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Expression and characterization of UL16 gene from duck enteritis virus

Author(s): He Qin | Yang Qiao | Cheng Anchun | Wang Mingshu | Xiang Jun | Zhu Dekang | Jia Renyong | Luo Qihui | Chen Zhengli | Zhou Yi | Chen Xiaoyue

Journal: Virology Journal
ISSN 1743-422X

Volume: 8;
Issue: 1;
Start page: 413;
Date: 2011;
Original page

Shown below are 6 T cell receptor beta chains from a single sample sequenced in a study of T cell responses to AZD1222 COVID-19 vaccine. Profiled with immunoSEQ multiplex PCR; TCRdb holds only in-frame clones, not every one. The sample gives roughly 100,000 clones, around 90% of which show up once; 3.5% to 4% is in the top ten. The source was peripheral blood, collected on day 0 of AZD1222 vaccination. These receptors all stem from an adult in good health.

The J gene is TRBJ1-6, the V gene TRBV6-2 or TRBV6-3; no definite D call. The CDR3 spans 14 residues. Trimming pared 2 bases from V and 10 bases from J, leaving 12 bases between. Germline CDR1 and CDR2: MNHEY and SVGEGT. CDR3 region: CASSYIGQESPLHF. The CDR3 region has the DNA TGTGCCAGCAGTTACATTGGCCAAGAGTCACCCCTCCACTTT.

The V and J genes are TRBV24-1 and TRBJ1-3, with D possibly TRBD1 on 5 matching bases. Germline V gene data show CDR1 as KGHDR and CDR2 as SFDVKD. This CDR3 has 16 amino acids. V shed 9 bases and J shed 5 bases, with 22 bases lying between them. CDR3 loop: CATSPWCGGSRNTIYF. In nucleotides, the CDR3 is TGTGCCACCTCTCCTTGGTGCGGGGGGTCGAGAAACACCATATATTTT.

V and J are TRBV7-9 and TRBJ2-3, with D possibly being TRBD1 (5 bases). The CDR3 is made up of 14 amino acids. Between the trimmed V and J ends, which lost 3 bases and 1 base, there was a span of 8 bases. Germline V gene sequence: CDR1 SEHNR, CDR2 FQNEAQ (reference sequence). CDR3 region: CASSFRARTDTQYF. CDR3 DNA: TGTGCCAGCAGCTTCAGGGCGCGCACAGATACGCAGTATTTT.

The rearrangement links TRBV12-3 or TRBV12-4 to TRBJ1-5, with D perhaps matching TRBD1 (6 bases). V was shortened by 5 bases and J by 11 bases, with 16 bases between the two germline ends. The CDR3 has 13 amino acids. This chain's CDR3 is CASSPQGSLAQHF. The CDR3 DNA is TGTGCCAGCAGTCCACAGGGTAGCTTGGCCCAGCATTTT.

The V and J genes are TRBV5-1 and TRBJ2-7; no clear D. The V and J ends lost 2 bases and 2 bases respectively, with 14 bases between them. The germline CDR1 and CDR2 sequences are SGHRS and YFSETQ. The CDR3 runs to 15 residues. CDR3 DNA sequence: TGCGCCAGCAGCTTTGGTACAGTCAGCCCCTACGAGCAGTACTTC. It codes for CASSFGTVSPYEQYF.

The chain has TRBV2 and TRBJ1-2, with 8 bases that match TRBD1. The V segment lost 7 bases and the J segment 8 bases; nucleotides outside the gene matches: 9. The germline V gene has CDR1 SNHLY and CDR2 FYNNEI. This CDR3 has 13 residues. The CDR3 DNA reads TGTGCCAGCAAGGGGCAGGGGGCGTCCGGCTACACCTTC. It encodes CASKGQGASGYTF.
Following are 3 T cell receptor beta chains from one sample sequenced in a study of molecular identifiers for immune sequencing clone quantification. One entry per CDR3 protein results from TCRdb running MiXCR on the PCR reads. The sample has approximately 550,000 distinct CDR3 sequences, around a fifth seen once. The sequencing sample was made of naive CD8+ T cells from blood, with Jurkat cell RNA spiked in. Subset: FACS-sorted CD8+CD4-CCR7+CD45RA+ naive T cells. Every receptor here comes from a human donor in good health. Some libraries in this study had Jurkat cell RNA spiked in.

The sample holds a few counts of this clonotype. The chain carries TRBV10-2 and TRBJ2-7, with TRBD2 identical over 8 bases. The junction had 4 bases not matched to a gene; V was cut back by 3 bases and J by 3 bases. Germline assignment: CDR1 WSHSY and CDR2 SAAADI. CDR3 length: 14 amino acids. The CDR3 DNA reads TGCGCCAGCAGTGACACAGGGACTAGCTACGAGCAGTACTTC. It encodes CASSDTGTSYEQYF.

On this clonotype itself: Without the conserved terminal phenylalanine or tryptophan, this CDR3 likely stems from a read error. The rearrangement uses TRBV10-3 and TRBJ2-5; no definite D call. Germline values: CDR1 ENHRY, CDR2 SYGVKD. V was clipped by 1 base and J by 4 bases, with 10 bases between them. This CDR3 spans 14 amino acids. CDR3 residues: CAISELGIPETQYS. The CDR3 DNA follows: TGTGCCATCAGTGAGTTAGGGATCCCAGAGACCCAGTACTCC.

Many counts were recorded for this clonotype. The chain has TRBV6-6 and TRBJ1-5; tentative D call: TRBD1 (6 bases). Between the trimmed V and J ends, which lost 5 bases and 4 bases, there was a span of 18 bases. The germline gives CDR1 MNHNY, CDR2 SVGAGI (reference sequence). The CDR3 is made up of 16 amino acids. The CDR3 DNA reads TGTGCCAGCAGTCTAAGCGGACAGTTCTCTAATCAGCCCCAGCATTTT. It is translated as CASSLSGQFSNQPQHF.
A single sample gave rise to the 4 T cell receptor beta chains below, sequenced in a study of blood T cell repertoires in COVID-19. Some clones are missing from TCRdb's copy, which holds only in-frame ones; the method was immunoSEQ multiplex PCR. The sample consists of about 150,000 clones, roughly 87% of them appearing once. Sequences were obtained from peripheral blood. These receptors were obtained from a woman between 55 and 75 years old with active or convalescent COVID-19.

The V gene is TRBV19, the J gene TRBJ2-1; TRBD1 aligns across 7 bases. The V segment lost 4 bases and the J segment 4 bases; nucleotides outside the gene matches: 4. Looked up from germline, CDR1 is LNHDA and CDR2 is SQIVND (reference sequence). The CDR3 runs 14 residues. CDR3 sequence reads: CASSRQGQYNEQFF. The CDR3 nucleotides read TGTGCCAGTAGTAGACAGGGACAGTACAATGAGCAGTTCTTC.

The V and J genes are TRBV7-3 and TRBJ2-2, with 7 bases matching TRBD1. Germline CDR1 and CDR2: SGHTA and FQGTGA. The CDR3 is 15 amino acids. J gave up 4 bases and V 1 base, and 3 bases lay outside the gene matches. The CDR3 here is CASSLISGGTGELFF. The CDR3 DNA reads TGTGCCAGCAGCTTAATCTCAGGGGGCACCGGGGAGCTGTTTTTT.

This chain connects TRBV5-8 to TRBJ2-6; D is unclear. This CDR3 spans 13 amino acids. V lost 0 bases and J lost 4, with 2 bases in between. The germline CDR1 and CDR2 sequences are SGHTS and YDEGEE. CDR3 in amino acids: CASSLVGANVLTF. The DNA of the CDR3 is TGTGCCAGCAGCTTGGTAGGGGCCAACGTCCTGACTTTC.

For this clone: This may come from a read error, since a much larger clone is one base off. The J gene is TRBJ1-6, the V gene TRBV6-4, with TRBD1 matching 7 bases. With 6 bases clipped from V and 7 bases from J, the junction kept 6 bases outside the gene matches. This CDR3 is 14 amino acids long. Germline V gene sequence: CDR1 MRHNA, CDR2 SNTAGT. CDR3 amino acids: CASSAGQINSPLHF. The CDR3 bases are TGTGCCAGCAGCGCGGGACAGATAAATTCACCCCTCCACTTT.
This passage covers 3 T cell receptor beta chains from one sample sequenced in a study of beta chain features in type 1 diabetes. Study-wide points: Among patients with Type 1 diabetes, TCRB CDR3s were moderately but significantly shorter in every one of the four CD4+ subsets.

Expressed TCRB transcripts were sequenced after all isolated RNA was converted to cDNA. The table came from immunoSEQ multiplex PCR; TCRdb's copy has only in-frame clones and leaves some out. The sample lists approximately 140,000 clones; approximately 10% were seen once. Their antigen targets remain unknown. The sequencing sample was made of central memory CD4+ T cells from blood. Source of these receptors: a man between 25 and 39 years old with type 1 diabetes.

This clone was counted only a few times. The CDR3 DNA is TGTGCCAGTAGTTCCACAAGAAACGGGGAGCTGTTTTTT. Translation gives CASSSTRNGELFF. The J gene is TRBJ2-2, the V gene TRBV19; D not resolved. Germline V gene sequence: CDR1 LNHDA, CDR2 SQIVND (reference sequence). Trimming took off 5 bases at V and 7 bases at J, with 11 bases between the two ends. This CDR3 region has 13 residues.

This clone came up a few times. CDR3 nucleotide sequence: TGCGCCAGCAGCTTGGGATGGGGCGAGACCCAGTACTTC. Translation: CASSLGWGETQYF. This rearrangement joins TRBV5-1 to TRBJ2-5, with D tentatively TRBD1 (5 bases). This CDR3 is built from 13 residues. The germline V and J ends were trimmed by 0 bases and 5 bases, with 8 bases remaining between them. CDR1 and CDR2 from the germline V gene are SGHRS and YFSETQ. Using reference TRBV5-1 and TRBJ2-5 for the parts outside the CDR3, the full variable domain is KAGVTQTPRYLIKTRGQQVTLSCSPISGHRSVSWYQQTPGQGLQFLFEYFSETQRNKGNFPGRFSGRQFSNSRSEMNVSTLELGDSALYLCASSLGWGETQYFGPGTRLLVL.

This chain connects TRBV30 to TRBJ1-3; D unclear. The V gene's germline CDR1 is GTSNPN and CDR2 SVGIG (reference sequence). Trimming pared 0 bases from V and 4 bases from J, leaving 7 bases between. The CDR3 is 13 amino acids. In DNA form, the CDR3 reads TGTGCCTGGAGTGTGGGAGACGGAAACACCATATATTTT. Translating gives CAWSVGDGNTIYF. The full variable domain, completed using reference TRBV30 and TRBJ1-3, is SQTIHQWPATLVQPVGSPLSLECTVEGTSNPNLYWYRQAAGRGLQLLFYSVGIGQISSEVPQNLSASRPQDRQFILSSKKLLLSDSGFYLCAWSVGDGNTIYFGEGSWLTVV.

Abstract Background Previous studies have indicated that the UL16 protein and its homologs from herpesvirus were conserved and played similar roles in viral DNA packaging, virion assembly, budding, and egress. However, there was no report on the UL16 gene product of duck enteritis virus (DEV). In this study, we analyzed the amino acid sequence of UL16 using bioinformatics tools and expressed in Escherichia coli Rosetta (DE3) induced by isopropy1-β-D-thiogalactopyranoside (IPTG). The recombinant protein was produced, purified using a Ni-NTA column and used to generate the polyclonal antibody against UL16. The intracellular distribution of the DEV UL16 product was carried out using indirect immunofluorescence assay. Results In our study, UL16 gene of DEV was composed of 1089 nucleotides, which encoded 362 amino acids. Multiple sequence alignment suggested that the UL16 gene was highly conserved in herpesvirus family. The UL16 gene was cloned into a pET prokaryotic expression vector and transformed into Escherichia coli Rossetta (DE3) induced by IPTG. A 60kDa fusion protein band corresponding to the predicted size was produced on the SDS-PAGE, purified using a Ni-NTA column. Anti-UL16 polyclonal sera was prepared by immunizing rabbits, and reacted with a band in the IPTG induced cell lysates with an apparent molecular mass of 60 kDa. In vivo expression of the UL16 protein in DEV infected duck embryo fibroblast cells (DEFs) was localized mostly around perinuclear cytoplasmic area and in cytosol using indirect immunofluorescence assay. Conclusions The UL16 gene of DEV was successfully cloned, expressed and detected in DEV infected DEFs for the first time. The UL16 protein localized mostly around perinuclear cytoplasmic area and in cytosol in DEV infected DEFs. DEV UL16 shared high similarity with UL16 family members, indicating that DEV UL16 many has similar function with its homologs. All these results may provide some insight for further research about full characterizations and functions of the DEV UL16.
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